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Leave Before You Go Hardcover – April 26, 2000

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Editorial Reviews

From Publishers Weekly

Twentysomething angst over the opposite sex, career malaise and anxiety regarding overall life direction unite three young New Zealand natives and a mysterious English stranger in Perkins's dry-humored first novel (her collection of stories, Not Her Real Name, won the Geoffrey Faber Memorial Prize for Fiction in Great Britain). Eager to leave London, art school dropout Daniel agrees to help a friend of a friend by trafficking heroin from Thailand to New Zealand. His inexperience and stupidity soon conspire against him and he resorts to two dangerous strategies--lying and stealing--to scrape by. Professional drifter Kate hates her latest job as an usher at an Auckland movie theater. She doesn't much care either for her aging hippie mother, Ginny, or her glamorous young sister, Nina, whose constant ego-puffing compels her to scheme vindictively against Kate and others who prefer not to worship at her self-erected shrine. Kate manages to find some solace with best friend Lucy, a social worker who seems happy with live-in lover Josh until he takes in a starving, desperate Daniel and gives him whatever he needs--money, food, a friend's empty apartment. It seems only natural that lonely and in limbo Daniel and Kate should meet. Perkins's fresh and clever narrative is propelled by effects like the zinging, one-liner dialogue between Kate and Lucy, and the Jaws music (dum dum dum dum) that follows Nina everywhere she goes. Picturing the travails and triumphs of her sexy cast on variously beckoning backdrops of sea, sky and home, Perkins crafts a sophisticated and compelling tale.
Copyright 2000 Reed Business Information, Inc.

From Booklist

Perkins' debut novel weaves in and out of the lives of a group of twentysomethings living in New Zealand. There's Daniel, who, after smuggling drugs out of Indonesia, is robbed of the $10,000 he made off the deal and left with nowhere to go. Lost, he wanders into the lives of Josh and Lucy when the former takes pity on him and offers him a job. Lucy, Josh's girlfriend, is none too pleased when Josh lets Daniel stay with them as well, but her friend Kate is curious about the stranger and vaguely attracted to him. At Josh's suggestion, Kate and Daniel take a road trip to see the country, and also to visit Kate's sister, Nina, a vixenish TV reporter who brings out all of Kate's insecurities. Perkins skillfully depicts a new lost generation: the characters move aimlessly from one thing to the next, unable to muster up much passion even when disaster strikes. A graceful and quietly powerful novel. Kristine Huntley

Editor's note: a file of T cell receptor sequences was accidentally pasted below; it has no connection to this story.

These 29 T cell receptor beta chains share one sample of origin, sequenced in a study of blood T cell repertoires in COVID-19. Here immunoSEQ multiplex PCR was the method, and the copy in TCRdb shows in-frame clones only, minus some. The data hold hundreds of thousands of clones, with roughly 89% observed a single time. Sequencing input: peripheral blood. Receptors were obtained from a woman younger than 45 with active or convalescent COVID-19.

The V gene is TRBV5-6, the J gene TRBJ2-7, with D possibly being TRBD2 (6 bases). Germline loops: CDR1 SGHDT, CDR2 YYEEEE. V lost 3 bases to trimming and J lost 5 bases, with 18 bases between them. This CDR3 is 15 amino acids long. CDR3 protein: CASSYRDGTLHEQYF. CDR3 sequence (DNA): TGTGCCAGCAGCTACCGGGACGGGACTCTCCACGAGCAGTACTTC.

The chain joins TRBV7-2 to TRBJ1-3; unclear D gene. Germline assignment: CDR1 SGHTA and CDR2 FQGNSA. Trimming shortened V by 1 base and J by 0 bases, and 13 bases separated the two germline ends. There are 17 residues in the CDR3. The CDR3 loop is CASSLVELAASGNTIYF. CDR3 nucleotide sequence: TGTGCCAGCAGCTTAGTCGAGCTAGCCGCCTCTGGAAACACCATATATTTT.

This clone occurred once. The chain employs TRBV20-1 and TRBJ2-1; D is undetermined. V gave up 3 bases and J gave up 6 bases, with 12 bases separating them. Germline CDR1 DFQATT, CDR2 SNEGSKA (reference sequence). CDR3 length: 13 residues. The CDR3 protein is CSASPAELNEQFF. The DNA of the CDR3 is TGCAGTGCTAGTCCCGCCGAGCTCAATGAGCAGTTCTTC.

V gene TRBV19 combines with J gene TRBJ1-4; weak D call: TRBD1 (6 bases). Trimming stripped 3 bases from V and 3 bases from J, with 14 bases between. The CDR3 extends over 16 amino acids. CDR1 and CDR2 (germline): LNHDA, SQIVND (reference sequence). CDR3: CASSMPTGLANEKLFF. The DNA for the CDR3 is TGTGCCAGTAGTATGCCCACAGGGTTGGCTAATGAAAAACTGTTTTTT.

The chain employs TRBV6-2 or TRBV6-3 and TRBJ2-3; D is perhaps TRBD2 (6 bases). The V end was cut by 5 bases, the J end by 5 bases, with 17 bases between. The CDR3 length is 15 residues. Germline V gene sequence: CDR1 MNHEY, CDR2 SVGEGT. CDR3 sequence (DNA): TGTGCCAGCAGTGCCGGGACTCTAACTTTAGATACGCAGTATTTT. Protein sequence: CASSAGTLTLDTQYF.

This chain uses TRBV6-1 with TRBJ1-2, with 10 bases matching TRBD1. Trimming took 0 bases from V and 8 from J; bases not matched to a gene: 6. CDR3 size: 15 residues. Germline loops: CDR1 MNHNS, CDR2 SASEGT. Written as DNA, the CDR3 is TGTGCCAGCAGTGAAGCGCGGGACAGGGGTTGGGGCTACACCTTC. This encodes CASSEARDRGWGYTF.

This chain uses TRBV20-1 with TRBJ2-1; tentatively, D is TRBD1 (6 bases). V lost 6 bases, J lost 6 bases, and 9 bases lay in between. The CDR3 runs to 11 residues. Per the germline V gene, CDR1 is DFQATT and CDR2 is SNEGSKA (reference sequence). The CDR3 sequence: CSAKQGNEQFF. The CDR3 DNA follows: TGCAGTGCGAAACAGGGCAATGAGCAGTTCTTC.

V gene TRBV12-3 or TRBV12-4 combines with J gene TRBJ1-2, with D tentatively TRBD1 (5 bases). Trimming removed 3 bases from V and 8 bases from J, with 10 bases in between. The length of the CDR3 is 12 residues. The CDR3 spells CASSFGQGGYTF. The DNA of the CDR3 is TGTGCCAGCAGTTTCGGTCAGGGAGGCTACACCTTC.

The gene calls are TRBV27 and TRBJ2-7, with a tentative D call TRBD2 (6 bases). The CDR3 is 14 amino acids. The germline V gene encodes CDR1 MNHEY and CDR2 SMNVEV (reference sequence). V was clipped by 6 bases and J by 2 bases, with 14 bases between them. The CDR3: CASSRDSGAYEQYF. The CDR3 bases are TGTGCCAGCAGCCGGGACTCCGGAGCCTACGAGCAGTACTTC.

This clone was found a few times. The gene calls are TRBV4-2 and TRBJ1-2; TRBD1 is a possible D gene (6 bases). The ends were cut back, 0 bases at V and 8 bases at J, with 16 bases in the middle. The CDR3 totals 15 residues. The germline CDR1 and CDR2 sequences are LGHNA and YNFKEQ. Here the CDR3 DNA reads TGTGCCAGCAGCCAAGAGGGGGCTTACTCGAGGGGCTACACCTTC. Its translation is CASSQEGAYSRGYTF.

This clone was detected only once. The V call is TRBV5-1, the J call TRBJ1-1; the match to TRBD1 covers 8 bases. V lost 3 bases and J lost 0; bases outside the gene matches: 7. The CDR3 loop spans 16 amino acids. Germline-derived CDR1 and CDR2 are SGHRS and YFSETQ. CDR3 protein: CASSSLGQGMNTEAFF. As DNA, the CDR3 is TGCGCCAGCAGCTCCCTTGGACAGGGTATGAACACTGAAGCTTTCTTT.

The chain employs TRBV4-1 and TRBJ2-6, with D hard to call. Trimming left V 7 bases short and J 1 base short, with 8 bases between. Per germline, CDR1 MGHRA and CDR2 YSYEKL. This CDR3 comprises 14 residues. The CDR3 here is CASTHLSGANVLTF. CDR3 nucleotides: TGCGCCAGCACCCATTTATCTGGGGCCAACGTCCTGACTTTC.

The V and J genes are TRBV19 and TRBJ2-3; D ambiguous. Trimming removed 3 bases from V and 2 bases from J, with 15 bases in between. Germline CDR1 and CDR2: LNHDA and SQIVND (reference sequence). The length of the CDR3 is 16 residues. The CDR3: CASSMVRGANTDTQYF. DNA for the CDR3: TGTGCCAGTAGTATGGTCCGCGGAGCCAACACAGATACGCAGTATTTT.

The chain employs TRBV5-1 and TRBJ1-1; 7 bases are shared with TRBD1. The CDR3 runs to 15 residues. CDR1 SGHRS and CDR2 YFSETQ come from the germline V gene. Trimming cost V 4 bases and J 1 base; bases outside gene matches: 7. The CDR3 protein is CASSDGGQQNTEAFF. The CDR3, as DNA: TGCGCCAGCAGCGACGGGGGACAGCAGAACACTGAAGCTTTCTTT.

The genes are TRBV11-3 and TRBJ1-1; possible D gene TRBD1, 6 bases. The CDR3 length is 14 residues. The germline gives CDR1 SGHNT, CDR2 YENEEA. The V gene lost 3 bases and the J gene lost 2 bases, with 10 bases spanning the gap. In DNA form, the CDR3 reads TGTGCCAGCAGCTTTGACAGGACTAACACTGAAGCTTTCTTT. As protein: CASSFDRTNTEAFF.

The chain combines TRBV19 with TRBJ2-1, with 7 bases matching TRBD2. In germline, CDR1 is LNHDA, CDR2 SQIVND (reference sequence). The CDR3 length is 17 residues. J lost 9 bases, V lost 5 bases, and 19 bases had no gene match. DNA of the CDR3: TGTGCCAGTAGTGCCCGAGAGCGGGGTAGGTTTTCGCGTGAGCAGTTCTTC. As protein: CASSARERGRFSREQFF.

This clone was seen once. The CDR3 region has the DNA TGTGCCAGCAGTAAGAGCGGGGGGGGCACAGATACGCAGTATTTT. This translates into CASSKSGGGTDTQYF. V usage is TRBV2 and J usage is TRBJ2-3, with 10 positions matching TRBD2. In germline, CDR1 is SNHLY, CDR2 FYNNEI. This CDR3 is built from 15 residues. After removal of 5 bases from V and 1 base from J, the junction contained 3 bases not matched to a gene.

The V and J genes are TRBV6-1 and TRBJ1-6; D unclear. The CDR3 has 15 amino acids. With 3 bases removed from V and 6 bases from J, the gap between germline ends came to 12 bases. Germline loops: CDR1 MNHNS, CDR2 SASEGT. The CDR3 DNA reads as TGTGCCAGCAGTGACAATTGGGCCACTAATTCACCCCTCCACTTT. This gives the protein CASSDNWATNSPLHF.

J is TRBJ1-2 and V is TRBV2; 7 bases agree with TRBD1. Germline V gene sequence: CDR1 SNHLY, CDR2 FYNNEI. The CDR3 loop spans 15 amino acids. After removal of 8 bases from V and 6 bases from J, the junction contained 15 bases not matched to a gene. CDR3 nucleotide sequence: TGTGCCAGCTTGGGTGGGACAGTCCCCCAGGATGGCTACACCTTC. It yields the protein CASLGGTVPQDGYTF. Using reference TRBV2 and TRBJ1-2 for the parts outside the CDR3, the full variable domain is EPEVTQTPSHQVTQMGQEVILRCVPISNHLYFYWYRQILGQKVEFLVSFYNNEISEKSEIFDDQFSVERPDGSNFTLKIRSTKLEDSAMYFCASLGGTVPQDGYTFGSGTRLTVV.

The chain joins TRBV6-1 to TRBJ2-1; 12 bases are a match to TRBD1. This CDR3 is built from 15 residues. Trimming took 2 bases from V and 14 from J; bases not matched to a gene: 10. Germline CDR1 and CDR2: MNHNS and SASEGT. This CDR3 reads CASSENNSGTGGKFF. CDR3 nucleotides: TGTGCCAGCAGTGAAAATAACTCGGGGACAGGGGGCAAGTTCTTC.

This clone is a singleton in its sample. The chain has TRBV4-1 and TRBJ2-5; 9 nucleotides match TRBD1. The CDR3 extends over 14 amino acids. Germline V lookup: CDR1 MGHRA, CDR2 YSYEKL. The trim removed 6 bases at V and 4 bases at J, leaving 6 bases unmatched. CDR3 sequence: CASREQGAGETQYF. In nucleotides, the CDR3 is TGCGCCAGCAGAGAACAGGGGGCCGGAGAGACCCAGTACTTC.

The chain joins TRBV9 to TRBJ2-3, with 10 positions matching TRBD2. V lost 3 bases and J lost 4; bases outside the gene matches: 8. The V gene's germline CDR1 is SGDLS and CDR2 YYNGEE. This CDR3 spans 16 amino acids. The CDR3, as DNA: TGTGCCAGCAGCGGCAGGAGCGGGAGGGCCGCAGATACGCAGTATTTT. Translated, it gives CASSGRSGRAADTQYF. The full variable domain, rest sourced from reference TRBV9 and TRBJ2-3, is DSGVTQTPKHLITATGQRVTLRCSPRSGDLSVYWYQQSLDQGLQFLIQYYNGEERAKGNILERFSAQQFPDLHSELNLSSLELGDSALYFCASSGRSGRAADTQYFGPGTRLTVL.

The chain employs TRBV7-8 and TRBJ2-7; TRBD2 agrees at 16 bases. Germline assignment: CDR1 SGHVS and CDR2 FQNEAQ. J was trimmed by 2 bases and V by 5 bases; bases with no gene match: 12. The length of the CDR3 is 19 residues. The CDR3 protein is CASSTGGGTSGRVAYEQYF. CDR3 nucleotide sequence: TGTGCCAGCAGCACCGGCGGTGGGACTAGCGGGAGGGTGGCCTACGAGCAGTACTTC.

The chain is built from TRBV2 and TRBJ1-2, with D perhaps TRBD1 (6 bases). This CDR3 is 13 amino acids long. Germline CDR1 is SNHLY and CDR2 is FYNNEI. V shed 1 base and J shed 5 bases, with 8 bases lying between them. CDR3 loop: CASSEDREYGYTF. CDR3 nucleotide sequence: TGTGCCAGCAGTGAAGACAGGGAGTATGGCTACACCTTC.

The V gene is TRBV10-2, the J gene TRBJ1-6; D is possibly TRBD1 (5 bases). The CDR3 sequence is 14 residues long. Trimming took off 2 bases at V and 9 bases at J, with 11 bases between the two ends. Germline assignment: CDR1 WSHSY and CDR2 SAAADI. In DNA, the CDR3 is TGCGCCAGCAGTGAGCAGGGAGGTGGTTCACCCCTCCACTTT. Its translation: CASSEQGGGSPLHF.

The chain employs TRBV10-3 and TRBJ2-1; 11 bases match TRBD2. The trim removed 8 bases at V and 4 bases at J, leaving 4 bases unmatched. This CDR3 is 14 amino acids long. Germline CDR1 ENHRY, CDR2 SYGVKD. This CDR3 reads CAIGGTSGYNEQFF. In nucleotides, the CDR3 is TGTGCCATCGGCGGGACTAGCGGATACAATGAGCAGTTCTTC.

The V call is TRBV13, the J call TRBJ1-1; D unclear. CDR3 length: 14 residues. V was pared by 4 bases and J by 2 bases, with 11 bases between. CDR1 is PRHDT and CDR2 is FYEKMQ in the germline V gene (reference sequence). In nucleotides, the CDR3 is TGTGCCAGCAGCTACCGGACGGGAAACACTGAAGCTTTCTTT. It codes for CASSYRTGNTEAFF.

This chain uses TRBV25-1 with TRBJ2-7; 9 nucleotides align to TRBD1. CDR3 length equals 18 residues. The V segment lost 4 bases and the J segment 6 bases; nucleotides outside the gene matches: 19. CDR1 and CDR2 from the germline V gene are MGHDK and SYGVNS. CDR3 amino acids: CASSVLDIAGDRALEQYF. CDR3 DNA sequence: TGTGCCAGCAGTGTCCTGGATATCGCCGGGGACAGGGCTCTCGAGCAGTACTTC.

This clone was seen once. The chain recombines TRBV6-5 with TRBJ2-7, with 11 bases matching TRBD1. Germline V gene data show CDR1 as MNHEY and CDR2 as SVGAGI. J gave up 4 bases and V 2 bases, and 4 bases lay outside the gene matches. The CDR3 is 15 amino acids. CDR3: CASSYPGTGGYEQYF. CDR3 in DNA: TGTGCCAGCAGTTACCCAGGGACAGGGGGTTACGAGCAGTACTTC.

Copyright © American Library Association. All rights reserved

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Product Details

  • Hardcover: 304 pages
  • Publisher: Ecco (May 1, 2000)
  • Language: English
  • ISBN-10: 0060196610
  • ISBN-13: 978-0060196615
  • Product Dimensions: 5.5 x 1.1 x 8.2 inches
  • Shipping Weight: 1.2 pounds
  • Average Customer Review: 3.2 out of 5 stars  See all reviews (4 customer reviews)
  • Amazon Best Sellers Rank: #6,989,477 in Books (See Top 100 in Books)

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Customer Reviews

3.2 out of 5 stars
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Most Helpful Customer Reviews

6 of 7 people found the following review helpful By Dinoj Surendran on May 17, 1999
Format: Hardcover
Increasingly many young (and not so young) people live aimless lives. Perkins paints a realistic picture of half-a-dozen of them.
No, she doesn't paint it. She photographs it.